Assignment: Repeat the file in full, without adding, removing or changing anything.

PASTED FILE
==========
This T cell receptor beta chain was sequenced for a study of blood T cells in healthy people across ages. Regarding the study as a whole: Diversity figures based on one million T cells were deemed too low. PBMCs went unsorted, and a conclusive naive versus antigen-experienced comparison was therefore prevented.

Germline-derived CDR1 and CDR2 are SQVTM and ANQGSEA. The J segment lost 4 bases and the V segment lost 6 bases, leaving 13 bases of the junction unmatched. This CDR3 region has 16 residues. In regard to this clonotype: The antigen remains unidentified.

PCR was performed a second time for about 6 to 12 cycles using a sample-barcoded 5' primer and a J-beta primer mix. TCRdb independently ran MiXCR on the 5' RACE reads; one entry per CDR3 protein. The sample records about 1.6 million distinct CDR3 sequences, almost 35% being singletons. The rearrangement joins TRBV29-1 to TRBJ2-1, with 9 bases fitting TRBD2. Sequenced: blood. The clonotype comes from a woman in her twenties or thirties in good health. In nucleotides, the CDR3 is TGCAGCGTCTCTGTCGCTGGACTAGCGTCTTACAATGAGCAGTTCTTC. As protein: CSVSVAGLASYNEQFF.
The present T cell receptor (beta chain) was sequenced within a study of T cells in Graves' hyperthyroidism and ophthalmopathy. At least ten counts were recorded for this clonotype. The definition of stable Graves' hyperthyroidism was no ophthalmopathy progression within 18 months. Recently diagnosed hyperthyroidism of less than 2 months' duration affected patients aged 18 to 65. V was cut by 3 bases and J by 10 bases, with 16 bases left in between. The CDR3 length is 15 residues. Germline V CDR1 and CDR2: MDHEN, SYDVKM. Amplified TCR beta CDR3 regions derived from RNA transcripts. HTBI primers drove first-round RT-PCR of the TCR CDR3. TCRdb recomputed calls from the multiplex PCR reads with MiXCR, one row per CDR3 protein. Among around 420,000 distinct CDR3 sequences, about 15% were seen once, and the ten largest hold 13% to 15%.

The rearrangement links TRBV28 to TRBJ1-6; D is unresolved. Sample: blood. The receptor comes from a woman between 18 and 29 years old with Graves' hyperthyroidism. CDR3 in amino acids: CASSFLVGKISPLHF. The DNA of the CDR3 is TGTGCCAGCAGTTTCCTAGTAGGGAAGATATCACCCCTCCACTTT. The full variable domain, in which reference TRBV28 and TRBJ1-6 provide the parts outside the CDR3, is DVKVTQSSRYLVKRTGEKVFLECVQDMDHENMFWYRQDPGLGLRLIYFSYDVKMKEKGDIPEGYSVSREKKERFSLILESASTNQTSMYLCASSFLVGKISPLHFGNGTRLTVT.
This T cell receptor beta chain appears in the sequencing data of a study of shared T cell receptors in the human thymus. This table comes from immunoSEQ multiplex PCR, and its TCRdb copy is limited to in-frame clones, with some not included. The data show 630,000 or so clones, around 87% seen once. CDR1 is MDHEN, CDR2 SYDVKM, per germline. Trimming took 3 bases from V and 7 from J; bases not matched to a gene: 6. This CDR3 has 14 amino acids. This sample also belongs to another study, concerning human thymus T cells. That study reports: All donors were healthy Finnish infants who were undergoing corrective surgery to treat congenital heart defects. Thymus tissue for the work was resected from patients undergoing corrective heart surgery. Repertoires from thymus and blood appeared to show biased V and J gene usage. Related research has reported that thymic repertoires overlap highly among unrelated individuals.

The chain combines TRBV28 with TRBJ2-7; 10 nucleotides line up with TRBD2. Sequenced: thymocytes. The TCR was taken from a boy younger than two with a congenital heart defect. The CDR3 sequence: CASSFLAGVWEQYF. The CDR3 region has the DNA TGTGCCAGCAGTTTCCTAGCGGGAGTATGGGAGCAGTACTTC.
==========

This T cell receptor beta chain was sequenced for a study of blood T cells in healthy people across ages. Regarding the study as a whole: Diversity figures based on one million T cells were deemed too low. PBMCs went unsorted, and a conclusive naive versus antigen-experienced comparison was therefore prevented.

Germline-derived CDR1 and CDR2 are SQVTM and ANQGSEA. The J segment lost 4 bases and the V segment lost 6 bases, leaving 13 bases of the junction unmatched. This CDR3 region has 16 residues. In regard to this clonotype: The antigen remains unidentified.

PCR was performed a second time for about 6 to 12 cycles using a sample-barcoded 5' primer and a J-beta primer mix. TCRdb independently ran MiXCR on the 5' RACE reads; one entry per CDR3 protein. The sample records about 1.6 million distinct CDR3 sequences, almost 35% being singletons. The rearrangement joins TRBV29-1 to TRBJ2-1, with 9 bases fitting TRBD2. Sequenced: blood. The clonotype comes from a woman in her twenties or thirties in good health. In nucleotides, the CDR3 is TGCAGCGTCTCTGTCGCTGGACTAGCGTCTTACAATGAGCAGTTCTTC. As protein: CSVSVAGLASYNEQFF.
The present T cell receptor (beta chain) was sequenced within a study of T cells in Graves' hyperthyroidism and ophthalmopathy. At least ten counts were recorded for this clonotype. The definition of stable Graves' hyperthyroidism was no ophthalmopathy progression within 18 months. Recently diagnosed hyperthyroidism of less than 2 months' duration affected patients aged 18 to 65. V was cut by 3 bases and J by 10 bases, with 16 bases left in between. The CDR3 length is 15 residues. Germline V CDR1 and CDR2: MDHEN, SYDVKM. Amplified TCR beta CDR3 regions derived from RNA transcripts. HTBI primers drove first-round RT-PCR of the TCR CDR3. TCRdb recomputed calls from the multiplex PCR reads with MiXCR, one row per CDR3 protein. Among around 420,000 distinct CDR3 sequences, about 15% were seen once, and the ten largest hold 13% to 15%.

The rearrangement links TRBV28 to TRBJ1-6; D is unresolved. Sample: blood. The receptor comes from a woman between 18 and 29 years old with Graves' hyperthyroidism. CDR3 in amino acids: CASSFLVGKISPLHF. The DNA of the CDR3 is TGTGCCAGCAGTTTCCTAGTAGGGAAGATATCACCCCTCCACTTT. The full variable domain, in which reference TRBV28 and TRBJ1-6 provide the parts outside the CDR3, is DVKVTQSSRYLVKRTGEKVFLECVQDMDHENMFWYRQDPGLGLRLIYFSYDVKMKEKGDIPEGYSVSREKKERFSLILESASTNQTSMYLCASSFLVGKISPLHFGNGTRLTVT.
This T cell receptor beta chain appears in the sequencing data of a study of shared T cell receptors in the human thymus. This table comes from immunoSEQ multiplex PCR, and its TCRdb copy is limited to in-frame clones, with some not included. The data show 630,000 or so clones, around 87% seen once. CDR1 is MDHEN, CDR2 SYDVKM, per germline. Trimming took 3 bases from V and 7 from J; bases not matched to a gene: 6. This CDR3 has 14 amino acids. This sample also belongs to another study, concerning human thymus T cells. That study reports: All donors were healthy Finnish infants who were undergoing corrective surgery to treat congenital heart defects. Thymus tissue for the work was resected from patients undergoing corrective heart surgery. Repertoires from thymus and blood appeared to show biased V and J gene usage. Related research has reported that thymic repertoires overlap highly among unrelated individuals.

The chain combines TRBV28 with TRBJ2-7; 10 nucleotides line up with TRBD2. Sequenced: thymocytes. The TCR was taken from a boy younger than two with a congenital heart defect. The CDR3 sequence: CASSFLAGVWEQYF. The CDR3 region has the DNA TGTGCCAGCAGTTTCCTAGCGGGAGTATGGGAGCAGTACTTC.